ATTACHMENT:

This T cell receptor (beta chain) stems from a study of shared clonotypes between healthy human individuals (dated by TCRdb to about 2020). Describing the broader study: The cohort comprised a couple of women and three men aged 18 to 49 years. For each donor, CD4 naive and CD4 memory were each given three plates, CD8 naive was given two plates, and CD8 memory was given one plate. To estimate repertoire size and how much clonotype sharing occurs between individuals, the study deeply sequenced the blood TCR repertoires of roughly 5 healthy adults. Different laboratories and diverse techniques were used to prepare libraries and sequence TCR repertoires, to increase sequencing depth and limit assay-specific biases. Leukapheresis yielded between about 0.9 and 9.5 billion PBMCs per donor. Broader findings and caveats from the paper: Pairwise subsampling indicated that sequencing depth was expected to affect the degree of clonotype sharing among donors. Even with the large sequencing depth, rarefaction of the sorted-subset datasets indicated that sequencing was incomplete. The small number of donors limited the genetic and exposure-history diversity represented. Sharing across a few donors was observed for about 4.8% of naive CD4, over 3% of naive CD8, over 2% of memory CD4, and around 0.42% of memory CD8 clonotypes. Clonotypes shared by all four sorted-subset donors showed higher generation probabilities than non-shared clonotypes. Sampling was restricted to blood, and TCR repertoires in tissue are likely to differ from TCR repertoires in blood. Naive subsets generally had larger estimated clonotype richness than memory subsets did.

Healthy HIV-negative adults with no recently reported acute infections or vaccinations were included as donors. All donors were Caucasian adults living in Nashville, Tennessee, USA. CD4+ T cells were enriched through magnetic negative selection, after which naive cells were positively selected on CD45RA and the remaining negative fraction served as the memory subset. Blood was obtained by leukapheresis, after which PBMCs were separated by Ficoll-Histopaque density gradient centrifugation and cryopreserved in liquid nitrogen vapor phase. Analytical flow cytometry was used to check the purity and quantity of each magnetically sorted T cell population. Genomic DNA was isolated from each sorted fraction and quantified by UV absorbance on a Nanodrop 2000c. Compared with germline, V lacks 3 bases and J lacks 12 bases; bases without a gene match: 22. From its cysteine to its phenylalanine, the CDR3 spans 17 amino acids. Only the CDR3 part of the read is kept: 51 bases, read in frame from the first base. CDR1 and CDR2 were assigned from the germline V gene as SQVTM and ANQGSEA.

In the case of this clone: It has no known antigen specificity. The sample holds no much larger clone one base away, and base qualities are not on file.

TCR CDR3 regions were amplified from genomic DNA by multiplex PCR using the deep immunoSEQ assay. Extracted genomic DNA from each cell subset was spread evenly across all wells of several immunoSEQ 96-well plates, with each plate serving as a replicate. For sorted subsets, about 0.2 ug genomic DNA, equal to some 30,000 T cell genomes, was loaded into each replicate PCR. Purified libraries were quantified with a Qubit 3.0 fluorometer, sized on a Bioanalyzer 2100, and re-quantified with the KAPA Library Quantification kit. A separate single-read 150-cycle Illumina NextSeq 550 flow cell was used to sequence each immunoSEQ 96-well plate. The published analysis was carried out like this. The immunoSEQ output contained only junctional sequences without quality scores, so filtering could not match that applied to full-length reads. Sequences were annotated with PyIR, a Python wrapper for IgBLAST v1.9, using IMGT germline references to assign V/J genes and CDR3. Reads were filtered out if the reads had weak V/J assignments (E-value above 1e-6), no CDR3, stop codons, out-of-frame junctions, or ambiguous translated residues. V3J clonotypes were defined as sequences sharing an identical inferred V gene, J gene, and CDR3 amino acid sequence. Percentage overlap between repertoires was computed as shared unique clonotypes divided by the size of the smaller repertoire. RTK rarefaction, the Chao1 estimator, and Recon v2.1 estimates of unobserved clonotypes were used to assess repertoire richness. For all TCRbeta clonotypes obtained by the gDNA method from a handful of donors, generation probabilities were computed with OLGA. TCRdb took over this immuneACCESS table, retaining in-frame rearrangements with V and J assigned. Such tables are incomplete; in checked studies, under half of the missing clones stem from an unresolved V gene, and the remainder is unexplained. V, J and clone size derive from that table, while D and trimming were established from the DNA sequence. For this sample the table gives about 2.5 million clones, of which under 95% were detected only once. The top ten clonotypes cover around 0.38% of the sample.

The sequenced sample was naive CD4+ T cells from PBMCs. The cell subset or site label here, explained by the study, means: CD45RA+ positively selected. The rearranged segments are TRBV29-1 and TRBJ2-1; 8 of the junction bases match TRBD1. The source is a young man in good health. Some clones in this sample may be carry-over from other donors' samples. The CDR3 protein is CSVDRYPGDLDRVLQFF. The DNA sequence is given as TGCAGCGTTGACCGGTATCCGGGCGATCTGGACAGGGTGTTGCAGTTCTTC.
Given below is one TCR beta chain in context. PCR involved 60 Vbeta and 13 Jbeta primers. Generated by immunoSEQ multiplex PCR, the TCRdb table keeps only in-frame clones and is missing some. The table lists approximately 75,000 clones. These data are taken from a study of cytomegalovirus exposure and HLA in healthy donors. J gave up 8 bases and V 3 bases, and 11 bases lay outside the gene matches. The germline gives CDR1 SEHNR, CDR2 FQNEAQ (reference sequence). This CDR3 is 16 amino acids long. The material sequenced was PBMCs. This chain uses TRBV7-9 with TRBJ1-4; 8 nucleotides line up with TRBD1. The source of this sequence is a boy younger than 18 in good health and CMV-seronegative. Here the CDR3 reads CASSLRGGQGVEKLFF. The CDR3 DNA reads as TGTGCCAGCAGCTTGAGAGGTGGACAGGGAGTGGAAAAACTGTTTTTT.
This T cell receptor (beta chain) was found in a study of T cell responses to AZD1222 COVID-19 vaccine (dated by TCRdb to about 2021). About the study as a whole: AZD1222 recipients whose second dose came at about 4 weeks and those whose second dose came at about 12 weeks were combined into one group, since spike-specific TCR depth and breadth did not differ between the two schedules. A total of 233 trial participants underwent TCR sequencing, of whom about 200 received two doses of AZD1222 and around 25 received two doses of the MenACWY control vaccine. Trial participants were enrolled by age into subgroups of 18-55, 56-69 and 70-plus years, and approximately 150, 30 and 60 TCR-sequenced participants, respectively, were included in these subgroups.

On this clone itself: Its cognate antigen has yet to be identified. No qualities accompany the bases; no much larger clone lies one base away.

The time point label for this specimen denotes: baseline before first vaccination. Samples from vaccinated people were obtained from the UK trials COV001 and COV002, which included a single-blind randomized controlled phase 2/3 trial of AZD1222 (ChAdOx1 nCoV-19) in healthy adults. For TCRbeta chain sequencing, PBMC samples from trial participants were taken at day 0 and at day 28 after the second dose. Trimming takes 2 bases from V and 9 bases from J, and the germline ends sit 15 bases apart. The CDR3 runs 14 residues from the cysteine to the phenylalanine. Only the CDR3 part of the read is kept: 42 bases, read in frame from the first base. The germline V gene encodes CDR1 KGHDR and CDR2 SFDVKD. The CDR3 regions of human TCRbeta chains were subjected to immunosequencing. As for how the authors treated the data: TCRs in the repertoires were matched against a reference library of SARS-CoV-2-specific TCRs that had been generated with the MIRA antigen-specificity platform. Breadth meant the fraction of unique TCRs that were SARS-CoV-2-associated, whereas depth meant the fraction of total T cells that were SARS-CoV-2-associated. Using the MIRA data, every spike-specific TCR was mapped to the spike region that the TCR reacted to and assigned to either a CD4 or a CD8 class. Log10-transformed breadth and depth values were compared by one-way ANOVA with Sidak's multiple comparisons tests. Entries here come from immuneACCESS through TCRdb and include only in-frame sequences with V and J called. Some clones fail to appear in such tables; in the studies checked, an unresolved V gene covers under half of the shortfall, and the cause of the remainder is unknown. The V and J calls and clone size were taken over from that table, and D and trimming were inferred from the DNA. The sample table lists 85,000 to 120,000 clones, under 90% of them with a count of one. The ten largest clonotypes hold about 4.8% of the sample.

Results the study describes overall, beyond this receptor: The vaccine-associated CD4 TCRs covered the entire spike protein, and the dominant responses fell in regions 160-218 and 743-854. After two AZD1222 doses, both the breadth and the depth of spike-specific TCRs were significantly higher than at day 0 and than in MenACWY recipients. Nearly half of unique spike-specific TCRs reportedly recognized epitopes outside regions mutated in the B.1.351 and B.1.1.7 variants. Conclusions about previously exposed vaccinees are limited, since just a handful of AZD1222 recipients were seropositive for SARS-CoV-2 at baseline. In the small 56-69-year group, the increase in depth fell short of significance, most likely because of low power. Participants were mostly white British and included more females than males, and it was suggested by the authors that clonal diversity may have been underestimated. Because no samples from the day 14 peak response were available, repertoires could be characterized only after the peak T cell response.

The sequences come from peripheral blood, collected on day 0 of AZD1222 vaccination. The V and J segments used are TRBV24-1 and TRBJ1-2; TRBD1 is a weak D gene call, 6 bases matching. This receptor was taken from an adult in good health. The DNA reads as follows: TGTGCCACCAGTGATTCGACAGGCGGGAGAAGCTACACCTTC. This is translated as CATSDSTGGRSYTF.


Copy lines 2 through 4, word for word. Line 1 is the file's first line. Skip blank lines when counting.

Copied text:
Healthy HIV-negative adults with no recently reported acute infections or vaccinations were included as donors. All donors were Caucasian adults living in Nashville, Tennessee, USA. CD4+ T cells were enriched through magnetic negative selection, after which naive cells were positively selected on CD45RA and the remaining negative fraction served as the memory subset. Blood was obtained by leukapheresis, after which PBMCs were separated by Ficoll-Histopaque density gradient centrifugation and cryopreserved in liquid nitrogen vapor phase. Analytical flow cytometry was used to check the purity and quantity of each magnetically sorted T cell population. Genomic DNA was isolated from each sorted fraction and quantified by UV absorbance on a Nanodrop 2000c. Compared with germline, V lacks 3 bases and J lacks 12 bases; bases without a gene match: 22. From its cysteine to its phenylalanine, the CDR3 spans 17 amino acids. Only the CDR3 part of the read is kept: 51 bases, read in frame from the first base. CDR1 and CDR2 were assigned from the germline V gene as SQVTM and ANQGSEA.

In the case of this clone: It has no known antigen specificity. The sample holds no much larger clone one base away, and base qualities are not on file.

TCR CDR3 regions were amplified from genomic DNA by multiplex PCR using the deep immunoSEQ assay. Extracted genomic DNA from each cell subset was spread evenly across all wells of several immunoSEQ 96-well plates, with each plate serving as a replicate. For sorted subsets, about 0.2 ug genomic DNA, equal to some 30,000 T cell genomes, was loaded into each replicate PCR. Purified libraries were quantified with a Qubit 3.0 fluorometer, sized on a Bioanalyzer 2100, and re-quantified with the KAPA Library Quantification kit. A separate single-read 150-cycle Illumina NextSeq 550 flow cell was used to sequence each immunoSEQ 96-well plate. The published analysis was carried out like this. The immunoSEQ output contained only junctional sequences without quality scores, so filtering could not match that applied to full-length reads. Sequences were annotated with PyIR, a Python wrapper for IgBLAST v1.9, using IMGT germline references to assign V/J genes and CDR3. Reads were filtered out if the reads had weak V/J assignments (E-value above 1e-6), no CDR3, stop codons, out-of-frame junctions, or ambiguous translated residues. V3J clonotypes were defined as sequences sharing an identical inferred V gene, J gene, and CDR3 amino acid sequence. Percentage overlap between repertoires was computed as shared unique clonotypes divided by the size of the smaller repertoire. RTK rarefaction, the Chao1 estimator, and Recon v2.1 estimates of unobserved clonotypes were used to assess repertoire richness. For all TCRbeta clonotypes obtained by the gDNA method from a handful of donors, generation probabilities were computed with OLGA. TCRdb took over this immuneACCESS table, retaining in-frame rearrangements with V and J assigned. Such tables are incomplete; in checked studies, under half of the missing clones stem from an unresolved V gene, and the remainder is unexplained. V, J and clone size derive from that table, while D and trimming were established from the DNA sequence. For this sample the table gives about 2.5 million clones, of which under 95% were detected only once. The top ten clonotypes cover around 0.38% of the sample.